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shr00mydan t1_jdvjen6 wrote

You are getting downvoted, but this is a fine question. Alan Turing himself answered it all the way back in 1950.

>Theological Objection: Thinking is a function of man's immortal soul. God has given an immortal soul to every man and woman, but not to any other animal or to machines. Hence no animal or machine can think.

>I am unable to accept any part of this, but will attempt to reply in theological terms... It appears to me that the argument quoted above implies a serious restriction of the omnipotence of the Almighty. It is admitted that there are certain things that He cannot do such as making one equal to two, but should we not believe that He has freedom to confer a soul on an elephant if He sees fit? We might expect that He would only exercise this power in conjunction with a mutation which provided the elephant with an appropriately improved brain to minister to the needs of this soul. An argument of exactly similar form may be made for the case of machines. It may seem different because it is more difficult to “swallow”. But this really only means that we think it would be less likely that He would consider the circumstances suitable for conferring a soul. The circumstances in question are discussed in the rest of this paper. In attempting to construct such machines we should not be irreverently usurping His power of creating souls, any more than we are in the procreation of children: rather we are, in either case, instruments of His will providing mansions for the souls that He creates.


RedditFuelsMyDepress t1_jdvsmlw wrote

I feel like some people maybe take the word "soul" a bit wrong, because it sounds like something from fantasy-fiction. But consciousness is something that undeniably exists and it's very difficult to prove that any machine has one.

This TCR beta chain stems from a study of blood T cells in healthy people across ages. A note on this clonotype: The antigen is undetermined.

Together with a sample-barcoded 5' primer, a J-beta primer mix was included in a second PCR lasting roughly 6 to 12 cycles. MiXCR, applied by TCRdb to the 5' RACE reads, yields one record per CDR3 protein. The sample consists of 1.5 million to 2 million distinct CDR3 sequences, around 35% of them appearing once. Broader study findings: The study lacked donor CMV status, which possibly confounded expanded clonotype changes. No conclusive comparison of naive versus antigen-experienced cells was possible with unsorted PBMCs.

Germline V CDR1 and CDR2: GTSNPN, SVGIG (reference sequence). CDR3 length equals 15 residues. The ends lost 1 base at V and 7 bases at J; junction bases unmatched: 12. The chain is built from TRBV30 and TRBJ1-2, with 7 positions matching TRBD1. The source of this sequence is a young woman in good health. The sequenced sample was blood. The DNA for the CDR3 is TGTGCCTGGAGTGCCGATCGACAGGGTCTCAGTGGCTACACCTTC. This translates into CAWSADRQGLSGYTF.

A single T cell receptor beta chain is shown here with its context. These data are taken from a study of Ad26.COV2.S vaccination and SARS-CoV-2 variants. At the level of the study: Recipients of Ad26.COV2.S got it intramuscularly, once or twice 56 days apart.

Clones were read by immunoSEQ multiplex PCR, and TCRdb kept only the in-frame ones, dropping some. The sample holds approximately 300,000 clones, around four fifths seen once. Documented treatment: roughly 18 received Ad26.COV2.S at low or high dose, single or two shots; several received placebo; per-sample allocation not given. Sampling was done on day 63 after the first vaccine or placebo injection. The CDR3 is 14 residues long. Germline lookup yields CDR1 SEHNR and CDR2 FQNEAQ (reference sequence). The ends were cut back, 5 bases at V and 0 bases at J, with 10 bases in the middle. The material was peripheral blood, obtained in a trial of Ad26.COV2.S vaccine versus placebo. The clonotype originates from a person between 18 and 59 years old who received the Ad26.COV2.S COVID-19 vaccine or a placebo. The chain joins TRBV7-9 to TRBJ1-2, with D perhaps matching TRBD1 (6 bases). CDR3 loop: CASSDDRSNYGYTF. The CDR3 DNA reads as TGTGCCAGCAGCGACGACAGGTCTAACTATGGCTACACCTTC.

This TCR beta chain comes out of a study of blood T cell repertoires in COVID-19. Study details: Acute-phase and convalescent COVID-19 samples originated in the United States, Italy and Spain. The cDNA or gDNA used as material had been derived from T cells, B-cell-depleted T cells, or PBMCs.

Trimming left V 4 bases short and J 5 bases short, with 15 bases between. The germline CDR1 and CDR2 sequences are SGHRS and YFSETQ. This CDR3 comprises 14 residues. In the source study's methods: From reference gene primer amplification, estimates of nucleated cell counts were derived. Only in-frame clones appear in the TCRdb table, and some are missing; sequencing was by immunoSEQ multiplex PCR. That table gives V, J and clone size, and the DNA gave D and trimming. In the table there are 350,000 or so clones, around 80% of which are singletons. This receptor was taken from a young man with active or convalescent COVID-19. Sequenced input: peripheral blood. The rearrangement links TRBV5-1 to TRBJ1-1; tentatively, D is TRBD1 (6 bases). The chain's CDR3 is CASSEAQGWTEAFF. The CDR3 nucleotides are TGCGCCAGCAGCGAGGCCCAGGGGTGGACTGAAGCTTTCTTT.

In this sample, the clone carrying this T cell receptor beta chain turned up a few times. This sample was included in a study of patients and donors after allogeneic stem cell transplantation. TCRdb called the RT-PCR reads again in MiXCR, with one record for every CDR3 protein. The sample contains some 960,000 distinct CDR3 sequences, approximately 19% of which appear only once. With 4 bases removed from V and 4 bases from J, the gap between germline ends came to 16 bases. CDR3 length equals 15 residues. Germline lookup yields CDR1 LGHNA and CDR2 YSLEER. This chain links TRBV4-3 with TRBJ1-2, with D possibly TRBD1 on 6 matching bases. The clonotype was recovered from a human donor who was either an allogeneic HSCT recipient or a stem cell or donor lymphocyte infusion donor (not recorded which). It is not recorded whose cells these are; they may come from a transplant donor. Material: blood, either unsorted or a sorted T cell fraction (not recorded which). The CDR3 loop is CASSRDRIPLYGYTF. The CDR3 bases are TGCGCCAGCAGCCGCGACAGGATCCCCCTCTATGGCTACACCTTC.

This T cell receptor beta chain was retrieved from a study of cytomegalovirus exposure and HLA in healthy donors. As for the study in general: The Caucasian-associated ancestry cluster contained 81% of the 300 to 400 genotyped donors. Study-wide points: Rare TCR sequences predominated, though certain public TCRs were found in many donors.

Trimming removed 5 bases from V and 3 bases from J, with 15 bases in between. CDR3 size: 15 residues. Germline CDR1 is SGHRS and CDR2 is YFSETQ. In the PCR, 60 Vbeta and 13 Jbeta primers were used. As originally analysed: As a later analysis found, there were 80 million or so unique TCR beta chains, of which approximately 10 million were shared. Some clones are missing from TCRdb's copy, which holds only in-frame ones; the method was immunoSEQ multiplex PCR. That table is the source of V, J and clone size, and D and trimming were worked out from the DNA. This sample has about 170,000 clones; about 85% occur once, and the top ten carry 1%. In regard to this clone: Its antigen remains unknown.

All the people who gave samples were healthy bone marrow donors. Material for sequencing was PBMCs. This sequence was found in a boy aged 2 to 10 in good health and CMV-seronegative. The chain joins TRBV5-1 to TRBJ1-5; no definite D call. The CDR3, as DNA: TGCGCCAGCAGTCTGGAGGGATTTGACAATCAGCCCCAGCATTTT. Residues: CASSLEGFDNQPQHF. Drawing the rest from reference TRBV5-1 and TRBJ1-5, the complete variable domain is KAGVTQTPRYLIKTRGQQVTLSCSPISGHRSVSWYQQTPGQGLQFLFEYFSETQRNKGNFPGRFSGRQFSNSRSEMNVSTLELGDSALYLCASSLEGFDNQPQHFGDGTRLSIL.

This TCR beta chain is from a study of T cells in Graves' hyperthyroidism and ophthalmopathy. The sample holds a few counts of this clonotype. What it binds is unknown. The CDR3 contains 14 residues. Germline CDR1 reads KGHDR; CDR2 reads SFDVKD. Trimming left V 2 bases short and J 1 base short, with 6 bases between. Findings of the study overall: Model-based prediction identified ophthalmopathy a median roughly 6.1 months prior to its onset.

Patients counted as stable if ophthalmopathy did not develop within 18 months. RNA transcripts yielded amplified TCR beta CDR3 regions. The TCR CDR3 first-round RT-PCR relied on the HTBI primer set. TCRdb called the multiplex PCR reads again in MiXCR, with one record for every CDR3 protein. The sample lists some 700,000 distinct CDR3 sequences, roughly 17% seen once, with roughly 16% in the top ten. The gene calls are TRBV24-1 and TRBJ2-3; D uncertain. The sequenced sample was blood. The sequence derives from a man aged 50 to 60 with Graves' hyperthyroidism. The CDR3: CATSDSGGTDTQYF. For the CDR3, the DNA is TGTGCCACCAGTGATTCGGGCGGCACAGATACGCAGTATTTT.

terdroblade t1_jdvw2cy wrote

Can’t prove something if you don’t know what it is. It’s a deep rabbit hole with many different sciences , from philosophy to neuroscience.


idiocratic_method t1_jdx5fwp wrote

you use the word undeniably but I've never seen actual proof of consciousness


RedditFuelsMyDepress t1_jdxgkvb wrote

By consciousness I just mean the subjective experience of self. Like the old saying "I think, therefore I am". I can feel and experience the world through my own body and I can assume other people do as well since they're humans just like me (unless I'm living inside a simulation or something and none of you are real). But how do we know a non-biological machine is able to experience the same?


canad1anbacon t1_jdxmsyn wrote

There is the mirror test. Being able to look into a mirror and recognize that is your own body that you see. Dolphins and chimps can pass this test


RedditFuelsMyDepress t1_jdxs0d6 wrote

A smart robot probably would recognize itself in the mirror, but I don't think that's really enough to prove that it's conscious the same way we are. The problem is that everyone experiences the world through their own body so we can't truly put ourselves in someone else's shoes and see and feel what they do. There's no way for me to even know for certain that other humans are conscious, I can only assume that based on us being the same species. A robot may have the appearance of being conscious, but it could be fake. Like a marionette being pulled on strings by its programming. Or like a character written into a story except that this character is being written in real-time by computer algorithms based on things happening around it. Someone might argue that humans are similar to that too, but the point is that puppets and fictional characters aren't conscious even though they may appear as such and a robot could be the same way.

I think we'd have to do more research and understand how the brain and electrical signals in our bodies work to determine if a machine is conscious.


Seidans t1_je1etr3 wrote

the "soul" is just the answers to something scientist and theolgist couldn't understand a couple hundred years ago, humanity and especially theist are just slow to understand that we are just a biological machine

everything too complexe to understand have seen a simple theological answers, easy to understand and rassuring to believe, while the observation is far more cruel and nihilistic


pharmamess t1_jdvtcb6 wrote

Really appreciate this answer, thanks. Food for thought!